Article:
Thursday, August 09, 2012

Bedtime for banzai

Your afterlife is wrong!

PBS has been rebroadcasting “The War,” the multi-part Ken Burns documentary on World War II. Last night I watched the final episode, “A World without War.” As its situation became more dire, Japan ramped up its use of suicide pilots—the infamous kamikaze. One survivor of a kamikaze attack was Maurice Bell of Mobile, Alabama, who was a sailor aboard the U.S.S. Indianapolis when a Japanese pilot crashed into the ship.

“They was trained to fly their planes one way and no return,” explained Bell. “And when they went out after a ship or something, they had their funeral before they actually left and they knew they was never coming back. They was under the impression that if they gave their life that way for their country they'd have a special place in heaven for them automatically—which wasn't true.”

Bell delivered that final phrase with an ironic emphasis, mocking the credulity of the kamikaze who was supposedly expecting to be ushered into paradise upon the completion of his mission. For some reason, the U.S. sailor seemed absolutely certain that the man who attacked his ship has not been enjoying the delights of a luxurious Shinto afterlife. I wonder: Does he similarly dismiss the dogma of a Christian afterlife?

I'm just curious how he can be so sure. Either way.


Gene O'Pedia said...

"I got mittens, you got mittens, all god's chillun got mittens." With better spelling, that's "gott mit uns", the phrase popularized by the German military before and during WW II, meaning "God with us". They'd emblazon that slogan on their belt buckles, canteens, helmets, and anywhere else, I suppose, that might shore up a soldier's confidence.

My point in relation to your perceptive post is that only a fool would go to war thinking that their god was not with them. How stupid would that be? And you're right, at memorial services for Christian soldiers, reference is typically made to the dead having gone to "a better place" with Jesus, and so on. All god's chillun have their mythology.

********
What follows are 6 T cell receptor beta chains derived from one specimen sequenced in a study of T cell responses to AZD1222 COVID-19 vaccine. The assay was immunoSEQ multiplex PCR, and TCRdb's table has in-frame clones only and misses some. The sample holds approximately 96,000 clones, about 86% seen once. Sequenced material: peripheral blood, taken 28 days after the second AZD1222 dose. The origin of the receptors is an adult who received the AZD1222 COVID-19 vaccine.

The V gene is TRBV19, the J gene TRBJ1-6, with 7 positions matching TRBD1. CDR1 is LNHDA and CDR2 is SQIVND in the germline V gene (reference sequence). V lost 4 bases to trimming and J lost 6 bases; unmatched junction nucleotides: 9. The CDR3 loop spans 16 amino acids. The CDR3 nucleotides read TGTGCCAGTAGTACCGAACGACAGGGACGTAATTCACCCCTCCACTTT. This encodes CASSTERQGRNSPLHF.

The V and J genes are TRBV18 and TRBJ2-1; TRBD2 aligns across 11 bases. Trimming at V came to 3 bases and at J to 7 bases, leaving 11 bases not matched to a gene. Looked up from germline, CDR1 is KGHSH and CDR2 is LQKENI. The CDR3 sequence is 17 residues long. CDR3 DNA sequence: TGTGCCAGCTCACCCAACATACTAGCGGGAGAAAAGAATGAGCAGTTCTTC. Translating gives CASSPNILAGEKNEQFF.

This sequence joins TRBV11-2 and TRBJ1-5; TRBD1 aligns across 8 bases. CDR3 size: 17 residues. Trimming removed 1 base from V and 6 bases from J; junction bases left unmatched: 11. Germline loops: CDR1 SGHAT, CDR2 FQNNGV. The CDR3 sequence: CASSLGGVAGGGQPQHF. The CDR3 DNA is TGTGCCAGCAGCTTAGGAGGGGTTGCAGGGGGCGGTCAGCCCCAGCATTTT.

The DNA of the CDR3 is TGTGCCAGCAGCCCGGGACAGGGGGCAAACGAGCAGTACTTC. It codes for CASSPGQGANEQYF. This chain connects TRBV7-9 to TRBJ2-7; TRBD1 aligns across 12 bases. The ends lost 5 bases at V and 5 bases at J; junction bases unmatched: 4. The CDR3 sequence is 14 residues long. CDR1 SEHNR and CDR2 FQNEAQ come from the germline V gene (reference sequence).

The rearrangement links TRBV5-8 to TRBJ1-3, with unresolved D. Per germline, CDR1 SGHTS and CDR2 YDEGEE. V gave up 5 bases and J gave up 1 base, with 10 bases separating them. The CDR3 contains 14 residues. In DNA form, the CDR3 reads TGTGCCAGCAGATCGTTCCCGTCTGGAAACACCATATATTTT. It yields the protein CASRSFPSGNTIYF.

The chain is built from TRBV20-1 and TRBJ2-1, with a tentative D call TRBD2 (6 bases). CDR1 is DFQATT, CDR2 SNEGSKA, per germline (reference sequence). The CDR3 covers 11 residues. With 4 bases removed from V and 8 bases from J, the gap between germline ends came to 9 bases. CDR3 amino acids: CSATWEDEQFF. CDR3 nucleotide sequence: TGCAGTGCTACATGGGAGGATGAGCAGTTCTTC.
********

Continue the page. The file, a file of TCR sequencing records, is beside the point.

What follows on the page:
And, again, we'd be crazy to go to war thinking that god might not be backing us up. Or, I wonder, when an Allied soldier saw that German belt buckle, did he perhaps pause momentarily and think "Holy crap, they didn't tell me that in boot camp!"

Gene O'Pedia said...

P.S. I forgot to say, I love the title of this post!

Kathie said...

Zee, did you spot Dolores Greenslate (née Silva) of PHCS in one of the earlier episodes? Her mom had taken a pin-up swimsuit photo of her in the backyard to send to her then-boyfriend Norman Greenslate; also, she saw a film clip including him in a newsreel at the movie theater.

Zeno said...

Indeed I did, Kathie. It was a very amusing scene.

Zeno said...

Gene O'P: In keeping with your good-guys/bad-guys theme, check out this excellent clip from the British comedy team Mitchell & Webb:

Gene O'Pedia said...

Oh no, not Mitchell and Webb. They say things like "...if there's one thing we learned in the last thousand miles of retreat, it's that Russian agriculture is in dire need of mechanization." STOP!!!!

Plus, the YouTube black hole says there's 3640 results for Mitchell and Webb. Obviously, a lot of those are the same bits posted by different people, but it's going to take me days or weeks to get it straightened out.